Increased flux through the urea cycle has been shown to drive hepatic fat oxidation10 and may also enhance ammonia detoxification, often compromised following chronic liver disease11. Thus, we next examined the impact of LIVRQNac on urea production by PHHs exposed to the lipotoxic insult. Treatment of lipotoxically-insulted PHHs with LIVRQNac at a range of concentrations (10×–30× for LIVRQ; 2.5–7.5 mM Nac) resulted in a concentration-dependent increase in PHH supernatant urea levels (up to 209%; p < 0.001) consistently across four different donors (Fig. 1d).
The impact of LIVRQNac on inflammatory responses of PHHs was examined by measuring monocyte chemoattractant protein-1 (MCP-1), a chemokine responsible for regulating the migration and infiltration of monocytes/macrophages44. Stimulation of PHHs with lipotoxic-insult for 24 h resulted in a significant elevation in MCP-1 supernatant levels (36%, p < 0.001; Supplementary Fig. S1). In turn, treatment with LIVRQNac at a range of concentrations (10×–30× for LIVRQ; 2.5–7.5 mM Nac) reduced MCP-1 levels in PHH supernatants in a concentration-dependent manner (up to 97.9%; p < 0.001; Fig. 1e) across all tested donors.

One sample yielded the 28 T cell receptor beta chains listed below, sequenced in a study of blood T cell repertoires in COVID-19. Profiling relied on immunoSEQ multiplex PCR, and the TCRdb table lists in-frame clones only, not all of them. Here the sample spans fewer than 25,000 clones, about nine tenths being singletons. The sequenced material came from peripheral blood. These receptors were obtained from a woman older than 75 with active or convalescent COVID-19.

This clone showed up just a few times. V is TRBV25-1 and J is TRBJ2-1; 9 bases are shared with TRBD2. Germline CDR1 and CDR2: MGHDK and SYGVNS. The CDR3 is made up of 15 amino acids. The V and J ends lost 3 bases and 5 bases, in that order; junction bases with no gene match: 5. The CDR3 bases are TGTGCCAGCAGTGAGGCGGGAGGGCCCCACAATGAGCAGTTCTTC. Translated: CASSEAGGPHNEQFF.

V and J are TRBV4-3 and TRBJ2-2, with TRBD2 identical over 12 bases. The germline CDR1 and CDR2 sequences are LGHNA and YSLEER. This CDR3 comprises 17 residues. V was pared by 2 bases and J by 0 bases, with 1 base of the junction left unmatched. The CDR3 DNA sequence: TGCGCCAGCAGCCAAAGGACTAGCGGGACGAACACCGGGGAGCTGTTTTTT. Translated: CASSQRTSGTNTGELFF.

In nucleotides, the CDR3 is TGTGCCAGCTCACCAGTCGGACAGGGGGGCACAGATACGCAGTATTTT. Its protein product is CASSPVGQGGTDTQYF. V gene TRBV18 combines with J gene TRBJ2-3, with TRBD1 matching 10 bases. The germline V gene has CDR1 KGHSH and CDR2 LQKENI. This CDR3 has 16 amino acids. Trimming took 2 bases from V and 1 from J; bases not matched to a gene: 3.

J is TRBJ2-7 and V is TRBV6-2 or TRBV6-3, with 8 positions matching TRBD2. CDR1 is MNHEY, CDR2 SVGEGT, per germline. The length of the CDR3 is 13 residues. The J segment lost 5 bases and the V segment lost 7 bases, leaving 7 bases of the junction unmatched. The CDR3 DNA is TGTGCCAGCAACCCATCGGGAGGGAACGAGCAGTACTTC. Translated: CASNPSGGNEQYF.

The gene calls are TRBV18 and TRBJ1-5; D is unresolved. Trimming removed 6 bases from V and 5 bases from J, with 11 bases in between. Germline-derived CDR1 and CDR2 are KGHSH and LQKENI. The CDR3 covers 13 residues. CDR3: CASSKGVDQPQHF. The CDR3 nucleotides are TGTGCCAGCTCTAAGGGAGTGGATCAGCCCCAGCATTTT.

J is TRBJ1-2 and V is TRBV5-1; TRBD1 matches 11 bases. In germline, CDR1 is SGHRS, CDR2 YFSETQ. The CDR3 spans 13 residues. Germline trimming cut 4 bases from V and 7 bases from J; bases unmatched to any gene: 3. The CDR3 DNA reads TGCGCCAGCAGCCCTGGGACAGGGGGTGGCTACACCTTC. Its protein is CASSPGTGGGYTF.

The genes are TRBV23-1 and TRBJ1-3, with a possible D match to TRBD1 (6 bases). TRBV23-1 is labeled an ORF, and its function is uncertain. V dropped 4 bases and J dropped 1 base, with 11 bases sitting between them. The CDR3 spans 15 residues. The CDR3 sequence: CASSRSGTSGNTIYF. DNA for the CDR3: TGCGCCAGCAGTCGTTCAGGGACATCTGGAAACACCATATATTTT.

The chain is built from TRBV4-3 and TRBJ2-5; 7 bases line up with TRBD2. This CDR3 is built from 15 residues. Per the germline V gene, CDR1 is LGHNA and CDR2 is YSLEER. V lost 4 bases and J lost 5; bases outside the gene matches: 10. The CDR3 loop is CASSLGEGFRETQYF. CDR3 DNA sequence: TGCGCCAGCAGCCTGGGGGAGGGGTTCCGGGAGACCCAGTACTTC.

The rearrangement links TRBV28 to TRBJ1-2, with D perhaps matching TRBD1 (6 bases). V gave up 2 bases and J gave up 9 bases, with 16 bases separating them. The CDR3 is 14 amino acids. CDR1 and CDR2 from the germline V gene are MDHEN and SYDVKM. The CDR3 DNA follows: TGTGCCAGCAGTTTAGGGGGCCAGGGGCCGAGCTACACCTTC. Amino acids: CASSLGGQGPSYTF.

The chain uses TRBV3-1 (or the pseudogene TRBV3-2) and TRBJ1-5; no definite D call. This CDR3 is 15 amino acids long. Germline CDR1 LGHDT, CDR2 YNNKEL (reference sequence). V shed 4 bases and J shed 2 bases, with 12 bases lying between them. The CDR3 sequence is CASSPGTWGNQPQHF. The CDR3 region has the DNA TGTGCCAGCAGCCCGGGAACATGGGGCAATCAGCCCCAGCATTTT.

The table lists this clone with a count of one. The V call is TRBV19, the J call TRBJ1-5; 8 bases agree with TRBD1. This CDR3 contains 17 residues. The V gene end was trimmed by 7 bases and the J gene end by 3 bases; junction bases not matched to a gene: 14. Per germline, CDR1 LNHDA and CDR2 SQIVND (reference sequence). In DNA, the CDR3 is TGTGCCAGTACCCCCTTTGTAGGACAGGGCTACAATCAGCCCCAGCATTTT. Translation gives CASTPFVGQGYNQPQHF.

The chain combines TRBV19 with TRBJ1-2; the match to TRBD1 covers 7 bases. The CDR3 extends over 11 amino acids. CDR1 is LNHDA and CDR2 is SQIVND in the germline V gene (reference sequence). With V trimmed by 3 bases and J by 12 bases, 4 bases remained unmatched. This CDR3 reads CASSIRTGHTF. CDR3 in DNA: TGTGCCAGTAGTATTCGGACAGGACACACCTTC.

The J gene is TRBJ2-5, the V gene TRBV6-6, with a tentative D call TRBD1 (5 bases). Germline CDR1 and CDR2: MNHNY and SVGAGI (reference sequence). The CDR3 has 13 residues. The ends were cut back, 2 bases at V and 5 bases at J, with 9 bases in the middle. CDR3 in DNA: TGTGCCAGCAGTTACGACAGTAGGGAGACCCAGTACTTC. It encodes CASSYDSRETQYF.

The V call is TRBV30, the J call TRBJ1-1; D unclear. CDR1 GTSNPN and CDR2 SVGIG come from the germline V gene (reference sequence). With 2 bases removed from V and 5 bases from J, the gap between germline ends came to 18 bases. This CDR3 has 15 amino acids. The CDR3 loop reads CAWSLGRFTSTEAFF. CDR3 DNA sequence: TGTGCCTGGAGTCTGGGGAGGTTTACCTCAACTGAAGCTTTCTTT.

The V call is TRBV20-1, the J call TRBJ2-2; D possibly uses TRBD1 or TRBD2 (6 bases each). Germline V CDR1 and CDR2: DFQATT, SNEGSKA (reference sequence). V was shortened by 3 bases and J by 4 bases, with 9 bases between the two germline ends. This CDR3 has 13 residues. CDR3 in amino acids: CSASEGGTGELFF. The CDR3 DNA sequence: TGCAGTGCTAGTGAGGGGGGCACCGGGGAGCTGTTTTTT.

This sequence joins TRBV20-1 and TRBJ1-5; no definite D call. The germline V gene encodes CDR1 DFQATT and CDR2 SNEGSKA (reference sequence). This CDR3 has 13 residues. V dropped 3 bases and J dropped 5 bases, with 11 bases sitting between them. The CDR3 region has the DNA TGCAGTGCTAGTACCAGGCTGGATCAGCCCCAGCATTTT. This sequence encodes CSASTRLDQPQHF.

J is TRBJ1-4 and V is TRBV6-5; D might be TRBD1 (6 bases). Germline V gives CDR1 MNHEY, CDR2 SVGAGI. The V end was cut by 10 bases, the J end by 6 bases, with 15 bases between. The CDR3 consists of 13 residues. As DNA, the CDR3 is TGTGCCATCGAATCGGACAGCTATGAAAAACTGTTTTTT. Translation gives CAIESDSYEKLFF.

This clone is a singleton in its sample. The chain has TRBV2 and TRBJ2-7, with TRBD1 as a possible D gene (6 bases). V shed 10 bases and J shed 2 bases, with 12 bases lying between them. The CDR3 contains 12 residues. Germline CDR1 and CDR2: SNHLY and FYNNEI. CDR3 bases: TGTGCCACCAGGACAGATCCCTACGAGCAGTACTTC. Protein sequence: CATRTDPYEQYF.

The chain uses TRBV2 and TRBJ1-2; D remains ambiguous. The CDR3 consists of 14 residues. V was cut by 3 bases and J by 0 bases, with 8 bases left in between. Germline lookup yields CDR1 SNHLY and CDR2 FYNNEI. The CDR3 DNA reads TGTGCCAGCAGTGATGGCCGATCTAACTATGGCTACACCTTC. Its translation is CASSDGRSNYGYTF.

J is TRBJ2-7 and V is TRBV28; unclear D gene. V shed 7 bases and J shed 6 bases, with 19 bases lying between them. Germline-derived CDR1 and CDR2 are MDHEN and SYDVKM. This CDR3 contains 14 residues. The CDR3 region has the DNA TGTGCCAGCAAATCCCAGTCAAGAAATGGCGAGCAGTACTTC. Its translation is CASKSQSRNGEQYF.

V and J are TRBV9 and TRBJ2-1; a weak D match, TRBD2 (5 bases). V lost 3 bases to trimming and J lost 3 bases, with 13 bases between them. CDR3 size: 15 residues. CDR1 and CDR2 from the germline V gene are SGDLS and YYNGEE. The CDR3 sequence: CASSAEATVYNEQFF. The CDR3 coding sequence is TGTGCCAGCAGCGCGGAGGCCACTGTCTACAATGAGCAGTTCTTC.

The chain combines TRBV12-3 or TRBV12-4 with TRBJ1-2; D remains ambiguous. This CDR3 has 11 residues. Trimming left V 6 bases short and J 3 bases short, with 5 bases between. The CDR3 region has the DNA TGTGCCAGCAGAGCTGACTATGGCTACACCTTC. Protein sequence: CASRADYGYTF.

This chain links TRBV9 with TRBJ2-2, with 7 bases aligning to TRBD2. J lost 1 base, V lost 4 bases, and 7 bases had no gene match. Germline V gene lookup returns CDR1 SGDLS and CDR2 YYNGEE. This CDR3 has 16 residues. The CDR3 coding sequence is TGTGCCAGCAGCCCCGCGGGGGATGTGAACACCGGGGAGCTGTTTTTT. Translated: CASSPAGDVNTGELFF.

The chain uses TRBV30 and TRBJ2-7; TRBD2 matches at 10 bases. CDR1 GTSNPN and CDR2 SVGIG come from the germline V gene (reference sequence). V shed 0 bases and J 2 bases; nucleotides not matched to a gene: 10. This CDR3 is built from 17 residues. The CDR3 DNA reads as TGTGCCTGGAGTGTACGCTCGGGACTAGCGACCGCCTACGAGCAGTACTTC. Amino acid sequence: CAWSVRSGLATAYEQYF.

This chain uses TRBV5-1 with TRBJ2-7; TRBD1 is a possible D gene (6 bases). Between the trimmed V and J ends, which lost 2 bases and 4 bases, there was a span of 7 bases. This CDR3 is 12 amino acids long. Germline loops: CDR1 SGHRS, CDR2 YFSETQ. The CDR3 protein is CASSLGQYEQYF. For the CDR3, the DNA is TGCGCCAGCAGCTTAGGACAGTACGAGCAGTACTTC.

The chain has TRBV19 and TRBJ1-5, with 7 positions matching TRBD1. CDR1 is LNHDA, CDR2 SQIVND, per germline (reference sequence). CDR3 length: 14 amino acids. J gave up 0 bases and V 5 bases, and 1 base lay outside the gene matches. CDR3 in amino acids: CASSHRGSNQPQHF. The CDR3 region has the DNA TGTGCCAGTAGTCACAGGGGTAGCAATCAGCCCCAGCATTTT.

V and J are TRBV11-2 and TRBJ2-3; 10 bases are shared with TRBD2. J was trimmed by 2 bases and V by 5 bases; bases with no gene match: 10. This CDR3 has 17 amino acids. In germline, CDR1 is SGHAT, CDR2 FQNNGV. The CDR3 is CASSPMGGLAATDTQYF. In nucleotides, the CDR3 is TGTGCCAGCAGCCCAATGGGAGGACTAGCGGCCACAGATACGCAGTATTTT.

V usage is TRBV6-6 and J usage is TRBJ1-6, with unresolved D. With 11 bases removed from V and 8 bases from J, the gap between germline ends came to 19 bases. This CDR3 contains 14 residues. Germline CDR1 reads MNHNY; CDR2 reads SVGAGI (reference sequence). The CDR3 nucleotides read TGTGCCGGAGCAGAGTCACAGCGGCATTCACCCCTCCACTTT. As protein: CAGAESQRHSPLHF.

Furthermore, the impact of LIVRQNac on hepatocyte injury was examined by measuring the level of alanine aminotransferase (ALT), a biomarker correlating with inflammation and NAFLD activity score. Stimulation of PHHs with lipotoxic insult (FFA) slightly but significantly increased ALT level in the supernatant (17%, p < 0.05; Supplementary Fig. S1a). In turn, treatment with LIVRQNac at a range of concentrations (10×–30× for LIVRQ; 2.5–7.5 mM Nac) reduced ALT levels in PHH supernatants in a dose-dependent manner (up to 87%; p < 0.0001; Fig. 1f).
In summary, the results described above demonstrate the ability of LIVRQNac to modulate dysregulated lipid metabolism, urea cycle, and inflammation in a PHH model system that recapitulates many of the salient metabolic features of NASH.
LIVRQNac modulates inflammatory responses in a PHM model of inflammation